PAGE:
Pat Porter says
Bob, WOW! And I thought I experienced some skiing issues! She had some extraordinary persistence and dedication.
DENIS E GULAKOWSKI says
Pat, really funny story! I never had the urge, even though I was stationed at Carson before I went to Vietnam. I understand people think it’s a lot of fun, but Sonny Bono of Sonny & Cher might disagree.
Pat Porter says
Denis, Re: Bono – EXACTLY! That’s why I never ski thru trees (Well……anymore! Haven’t since the early years – when I wasn’t an “old man”.)
Craig Schwender says
What memories you have unearthed. I came to WP from Minneapolis and had done a little skiing. Enough that I joined the Ski Instructors group and the Ski Patrol. We had great times. Truscott and I would ski the two-foot-wide loose snow that built up along the edge of the run, using very tight turns. Doug Fitzgerald convinced me to try a flip on skis (he had more confidence than I did). We worked on a trampoline in the gym for hours and it seemed possible. In Feb 1969 we built a jump at a good spot and gave it a go. On one effort I landed on my back and the Ski Patrol fanny-pack we wore had within it a wire, adjustable, splint which dug into my back pinching a nerve which put me into the hospital for three days. That back issue has dogged me all the years since.
But that hospital visit leads to another story. The hospital then was next to Grant Hall and the ER was on the 1st floor. They checked me out, admitted me, and said go to the 4th-floor nurse’s desk to get your bed assignment. I could only walk with slow, 3-inch steps (which hurt like hell) and when I get to the elevator I remember that cadets were not allowed to use the elevator. So, I start up the steps nearby. Each step required catching my breath, getting one foot up a step, resting, then get the other foot up to the step, then more resting. Each flight was a challenge, and I took a long break at each landing. It took 45 minutes to get up to the correct floor, then inch toward the nurse’s station.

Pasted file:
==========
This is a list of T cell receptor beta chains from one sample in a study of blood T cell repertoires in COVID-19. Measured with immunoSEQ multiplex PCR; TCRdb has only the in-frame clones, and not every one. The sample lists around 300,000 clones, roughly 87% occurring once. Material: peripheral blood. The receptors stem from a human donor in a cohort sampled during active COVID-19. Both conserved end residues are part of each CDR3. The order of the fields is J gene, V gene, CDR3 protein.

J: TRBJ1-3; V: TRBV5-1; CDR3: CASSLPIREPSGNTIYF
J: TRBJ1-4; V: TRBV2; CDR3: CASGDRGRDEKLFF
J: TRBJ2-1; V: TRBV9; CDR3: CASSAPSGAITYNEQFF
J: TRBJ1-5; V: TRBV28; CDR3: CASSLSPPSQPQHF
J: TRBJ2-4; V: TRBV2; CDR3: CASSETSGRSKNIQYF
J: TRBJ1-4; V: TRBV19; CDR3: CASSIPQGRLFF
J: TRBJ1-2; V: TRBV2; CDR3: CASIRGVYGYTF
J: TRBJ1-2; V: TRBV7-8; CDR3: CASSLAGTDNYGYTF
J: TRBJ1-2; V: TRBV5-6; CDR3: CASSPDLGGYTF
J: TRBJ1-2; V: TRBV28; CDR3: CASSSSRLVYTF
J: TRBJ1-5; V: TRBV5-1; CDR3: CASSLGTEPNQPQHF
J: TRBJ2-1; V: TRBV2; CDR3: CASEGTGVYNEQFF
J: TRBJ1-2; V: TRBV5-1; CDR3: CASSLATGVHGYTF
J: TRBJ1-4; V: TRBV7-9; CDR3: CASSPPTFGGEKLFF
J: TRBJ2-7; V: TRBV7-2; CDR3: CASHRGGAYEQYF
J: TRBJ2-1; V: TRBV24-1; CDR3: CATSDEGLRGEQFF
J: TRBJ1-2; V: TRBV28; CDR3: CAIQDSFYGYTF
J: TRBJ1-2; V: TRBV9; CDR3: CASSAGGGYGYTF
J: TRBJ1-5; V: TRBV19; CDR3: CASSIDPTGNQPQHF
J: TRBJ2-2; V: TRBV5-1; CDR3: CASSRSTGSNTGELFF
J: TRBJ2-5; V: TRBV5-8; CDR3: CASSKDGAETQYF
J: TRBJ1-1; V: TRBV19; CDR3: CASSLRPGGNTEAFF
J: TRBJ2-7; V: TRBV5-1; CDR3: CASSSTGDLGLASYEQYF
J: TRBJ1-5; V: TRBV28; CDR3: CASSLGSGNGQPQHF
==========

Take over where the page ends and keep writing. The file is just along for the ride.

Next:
There were no lights flashing, nor alarm sounding, but hospital staff were running all around looking for me. After I left the ER, they had called the nurse’s station to tell them I was on the way. When I did not arrive they put out an “APB” for me, but nobody checked the stairs. They were a bit angry with me, but I couldn’t have cared less. The drugs were finally kicking in (probably Darvon, which they gave us for most everything).
My wife and I still ski, but downhill only occasionally. We now more often go for long “walks” in the woods on skis. Much safer, much quieter, and we love it. The options here in Jackson Hole are many.
Pat, I’m happy you are still skiing. Come out here in 2035 (you’ll be 89) and I’ll show you around the mountain.
-Craig Schwender C-3
Pat Porter says
Craig, Thanks – great story! I’ve never even had the thought of attempting a flip. In earlier years I did go down some of the snowboard type runs (skis, not snowboard) and did some of the smaller jump ramps, but only smooth Blue Cruisin’ now. Skied Jackson Hole some years ago, so if still at it by 2035 will be definitely overdue for a return trip!
P.S. – I would’ve taken the elevator and risked the demerits😊